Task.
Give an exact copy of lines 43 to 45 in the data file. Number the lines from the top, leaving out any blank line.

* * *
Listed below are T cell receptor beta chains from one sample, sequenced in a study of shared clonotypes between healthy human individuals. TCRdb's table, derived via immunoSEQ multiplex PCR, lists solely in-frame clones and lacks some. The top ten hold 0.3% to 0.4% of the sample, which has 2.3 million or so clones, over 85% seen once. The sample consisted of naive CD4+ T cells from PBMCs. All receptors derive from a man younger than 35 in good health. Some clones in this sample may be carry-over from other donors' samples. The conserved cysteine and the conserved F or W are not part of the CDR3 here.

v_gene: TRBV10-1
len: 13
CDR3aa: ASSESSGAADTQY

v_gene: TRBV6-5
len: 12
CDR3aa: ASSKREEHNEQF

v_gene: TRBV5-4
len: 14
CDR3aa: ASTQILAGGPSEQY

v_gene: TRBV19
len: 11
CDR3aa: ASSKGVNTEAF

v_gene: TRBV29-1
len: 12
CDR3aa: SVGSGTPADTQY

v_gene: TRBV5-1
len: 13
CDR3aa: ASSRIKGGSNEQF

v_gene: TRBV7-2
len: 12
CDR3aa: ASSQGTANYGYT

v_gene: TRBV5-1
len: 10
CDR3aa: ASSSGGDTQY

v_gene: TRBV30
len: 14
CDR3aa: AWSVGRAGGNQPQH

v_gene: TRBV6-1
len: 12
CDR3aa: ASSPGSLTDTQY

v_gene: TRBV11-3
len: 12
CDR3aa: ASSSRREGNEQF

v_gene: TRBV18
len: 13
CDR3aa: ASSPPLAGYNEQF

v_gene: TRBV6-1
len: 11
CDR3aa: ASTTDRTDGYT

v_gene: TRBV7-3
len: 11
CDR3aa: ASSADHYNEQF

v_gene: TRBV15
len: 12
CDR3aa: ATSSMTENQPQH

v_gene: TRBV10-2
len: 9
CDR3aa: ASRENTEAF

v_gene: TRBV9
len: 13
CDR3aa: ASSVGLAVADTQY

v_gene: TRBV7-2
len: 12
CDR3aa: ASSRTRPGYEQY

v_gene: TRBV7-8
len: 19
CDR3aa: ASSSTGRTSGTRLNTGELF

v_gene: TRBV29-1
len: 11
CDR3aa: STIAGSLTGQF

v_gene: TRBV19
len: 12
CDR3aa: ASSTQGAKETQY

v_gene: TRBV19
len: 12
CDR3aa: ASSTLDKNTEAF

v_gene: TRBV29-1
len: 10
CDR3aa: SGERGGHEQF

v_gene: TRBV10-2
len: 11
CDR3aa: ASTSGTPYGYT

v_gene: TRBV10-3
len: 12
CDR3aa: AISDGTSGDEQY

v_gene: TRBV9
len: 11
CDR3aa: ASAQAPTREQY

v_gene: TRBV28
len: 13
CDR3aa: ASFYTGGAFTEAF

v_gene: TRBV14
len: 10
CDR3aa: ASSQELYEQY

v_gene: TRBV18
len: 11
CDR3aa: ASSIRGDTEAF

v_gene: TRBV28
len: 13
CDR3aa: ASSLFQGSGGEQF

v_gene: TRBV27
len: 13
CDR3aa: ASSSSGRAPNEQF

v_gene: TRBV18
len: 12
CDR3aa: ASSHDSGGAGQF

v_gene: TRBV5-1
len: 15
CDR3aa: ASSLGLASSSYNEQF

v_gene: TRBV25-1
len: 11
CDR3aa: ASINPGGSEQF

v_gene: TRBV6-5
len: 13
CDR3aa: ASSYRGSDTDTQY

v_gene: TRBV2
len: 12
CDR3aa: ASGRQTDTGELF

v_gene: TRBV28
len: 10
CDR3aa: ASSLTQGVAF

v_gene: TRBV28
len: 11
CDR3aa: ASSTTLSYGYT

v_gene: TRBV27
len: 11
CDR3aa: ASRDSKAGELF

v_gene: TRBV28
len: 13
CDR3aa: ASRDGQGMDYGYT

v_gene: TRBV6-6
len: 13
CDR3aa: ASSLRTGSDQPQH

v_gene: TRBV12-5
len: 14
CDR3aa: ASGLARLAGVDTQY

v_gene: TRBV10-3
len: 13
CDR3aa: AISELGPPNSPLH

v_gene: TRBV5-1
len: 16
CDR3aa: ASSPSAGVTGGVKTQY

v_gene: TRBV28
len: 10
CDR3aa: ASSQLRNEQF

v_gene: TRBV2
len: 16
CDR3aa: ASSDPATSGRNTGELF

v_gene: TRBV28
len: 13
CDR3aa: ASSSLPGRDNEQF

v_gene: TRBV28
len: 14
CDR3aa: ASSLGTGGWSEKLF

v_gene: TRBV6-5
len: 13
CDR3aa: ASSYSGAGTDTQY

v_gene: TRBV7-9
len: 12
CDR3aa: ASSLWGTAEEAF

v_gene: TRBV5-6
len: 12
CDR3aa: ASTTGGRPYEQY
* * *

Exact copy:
CDR3aa: ASSADHYNEQF

v_gene: TRBV15
len: 12